Car safety for school age children

Car safety for school age children

School age children are not travelling as safely as they could. To be safe children need to be in booster seats until they are 148cm tall. For the majority of children this is somewhere between 9 and 12 years of age.

Key points to remember

Photo of father buckling up his child into a car seat in the back seat of a car

Put your school kids in the back seat in a booster.

  • New Zealand law says all children in vehicles must be correctly secured in an approved child restraint until their 7th birthday
  • New Zealand law also says you must correctly secure your child in an approved restraint if one is available in the vehicle (and if not, in any child restraint or safety belt that is available) until their 8th birthday
  • age is used as a guide for the law.  Height and body shape are the most important measures for safety. To be safest, children need to be in booster seats until they are 148cm tall. For the majority of children this is somewhere between 9 and 12 years of age 
  • school age children don't fit adult seat belts. Their legs are too short and they don't sit up far enough. They slouch down to get their knees comfortable over the edge of the seat. The lap part of the belt rides up over their stomach and the sash part of the belt lies across the neck instead of the shoulder. They are not held firmly in place against the seat and move more in a crash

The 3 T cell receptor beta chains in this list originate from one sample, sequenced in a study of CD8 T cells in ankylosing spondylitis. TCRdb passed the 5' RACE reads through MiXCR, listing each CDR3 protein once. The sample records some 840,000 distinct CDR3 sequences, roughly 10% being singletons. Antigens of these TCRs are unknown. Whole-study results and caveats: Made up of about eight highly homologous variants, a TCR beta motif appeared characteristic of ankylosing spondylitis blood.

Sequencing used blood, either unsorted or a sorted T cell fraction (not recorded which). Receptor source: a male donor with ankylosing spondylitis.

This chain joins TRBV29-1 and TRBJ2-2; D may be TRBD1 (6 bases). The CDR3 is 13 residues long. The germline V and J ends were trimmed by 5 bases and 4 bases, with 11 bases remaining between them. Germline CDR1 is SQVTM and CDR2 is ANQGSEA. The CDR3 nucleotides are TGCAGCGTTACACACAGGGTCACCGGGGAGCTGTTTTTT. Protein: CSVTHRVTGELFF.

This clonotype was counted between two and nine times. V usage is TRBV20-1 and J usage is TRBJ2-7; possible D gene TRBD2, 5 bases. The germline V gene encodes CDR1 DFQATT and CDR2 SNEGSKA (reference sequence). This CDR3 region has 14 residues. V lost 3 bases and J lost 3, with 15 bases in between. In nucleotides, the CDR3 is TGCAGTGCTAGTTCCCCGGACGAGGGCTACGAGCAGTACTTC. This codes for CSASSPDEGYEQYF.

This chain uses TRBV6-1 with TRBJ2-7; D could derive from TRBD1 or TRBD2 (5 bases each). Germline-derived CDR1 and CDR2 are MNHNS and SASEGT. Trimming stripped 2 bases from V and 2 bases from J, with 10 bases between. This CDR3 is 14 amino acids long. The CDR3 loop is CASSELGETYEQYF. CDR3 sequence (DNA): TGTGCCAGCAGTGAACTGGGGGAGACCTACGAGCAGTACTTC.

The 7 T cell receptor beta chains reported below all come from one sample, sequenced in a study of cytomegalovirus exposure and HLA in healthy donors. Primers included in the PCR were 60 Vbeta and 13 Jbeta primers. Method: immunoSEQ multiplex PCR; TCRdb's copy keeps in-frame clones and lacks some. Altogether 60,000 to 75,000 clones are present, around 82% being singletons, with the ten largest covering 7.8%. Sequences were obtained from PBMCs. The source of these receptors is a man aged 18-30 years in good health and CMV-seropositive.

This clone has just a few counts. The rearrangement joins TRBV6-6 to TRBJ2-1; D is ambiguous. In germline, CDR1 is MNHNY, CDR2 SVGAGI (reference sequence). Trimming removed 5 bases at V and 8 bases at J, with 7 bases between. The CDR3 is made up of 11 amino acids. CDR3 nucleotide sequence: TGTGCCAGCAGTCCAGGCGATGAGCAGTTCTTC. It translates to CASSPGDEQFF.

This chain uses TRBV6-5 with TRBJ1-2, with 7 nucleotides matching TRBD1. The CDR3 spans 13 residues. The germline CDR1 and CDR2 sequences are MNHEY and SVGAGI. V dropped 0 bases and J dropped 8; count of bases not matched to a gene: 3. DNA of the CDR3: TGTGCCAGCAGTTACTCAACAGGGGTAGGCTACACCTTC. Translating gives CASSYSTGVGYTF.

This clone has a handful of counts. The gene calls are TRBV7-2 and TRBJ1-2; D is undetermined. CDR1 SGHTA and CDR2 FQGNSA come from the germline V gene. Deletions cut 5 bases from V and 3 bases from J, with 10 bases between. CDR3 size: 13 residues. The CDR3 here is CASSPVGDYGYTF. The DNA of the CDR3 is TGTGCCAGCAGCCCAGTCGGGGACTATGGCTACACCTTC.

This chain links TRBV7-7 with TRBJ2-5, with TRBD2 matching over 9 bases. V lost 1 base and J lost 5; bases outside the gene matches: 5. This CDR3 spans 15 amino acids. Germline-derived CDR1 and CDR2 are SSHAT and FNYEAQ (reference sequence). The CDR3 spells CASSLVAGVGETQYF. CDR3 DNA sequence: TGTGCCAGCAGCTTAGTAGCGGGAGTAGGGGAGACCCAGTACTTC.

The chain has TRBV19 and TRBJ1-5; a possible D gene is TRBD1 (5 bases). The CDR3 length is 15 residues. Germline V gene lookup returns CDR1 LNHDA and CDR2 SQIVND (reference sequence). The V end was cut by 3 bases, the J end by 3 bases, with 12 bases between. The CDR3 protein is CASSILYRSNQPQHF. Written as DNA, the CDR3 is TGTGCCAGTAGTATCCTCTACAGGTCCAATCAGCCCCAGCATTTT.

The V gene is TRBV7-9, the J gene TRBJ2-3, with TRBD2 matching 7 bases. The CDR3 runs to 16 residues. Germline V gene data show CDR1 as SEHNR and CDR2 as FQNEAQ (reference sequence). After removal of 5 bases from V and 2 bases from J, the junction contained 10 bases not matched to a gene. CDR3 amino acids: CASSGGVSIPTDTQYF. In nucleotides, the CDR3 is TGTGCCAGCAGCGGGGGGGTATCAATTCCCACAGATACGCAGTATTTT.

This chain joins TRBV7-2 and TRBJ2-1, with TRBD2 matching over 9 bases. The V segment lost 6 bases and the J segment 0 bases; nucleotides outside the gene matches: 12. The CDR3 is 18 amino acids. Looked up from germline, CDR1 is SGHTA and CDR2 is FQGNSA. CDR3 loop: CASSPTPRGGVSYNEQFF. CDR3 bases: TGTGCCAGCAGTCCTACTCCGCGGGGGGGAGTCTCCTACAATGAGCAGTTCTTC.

• the result of this is head and spinal cord injuries and injuries to the abdomen including ruptured livers and spleens
  • booster seats sit children up straight with their bottoms firmly against the back of the seat. They keep the lap part of the belt low over the top of the legs and allow them to be high enough for the sash part of the belt to go over the shoulder and breast bone and away from the neck. They can also see more!
  • children risk head and neck injuries from airbags and are safer in the rear seat. If you have absolutely no choice and a child has to sit in the front, the front seat should be moved back as far as possible and a booster should still be used

Acknowledgements

Starship Foundation and the Paediatric Society of New Zealand acknowledge the cooperation of the Starship Intensive Care Unit in making this content available to parents and families.

This page last reviewed 29 April 2016.
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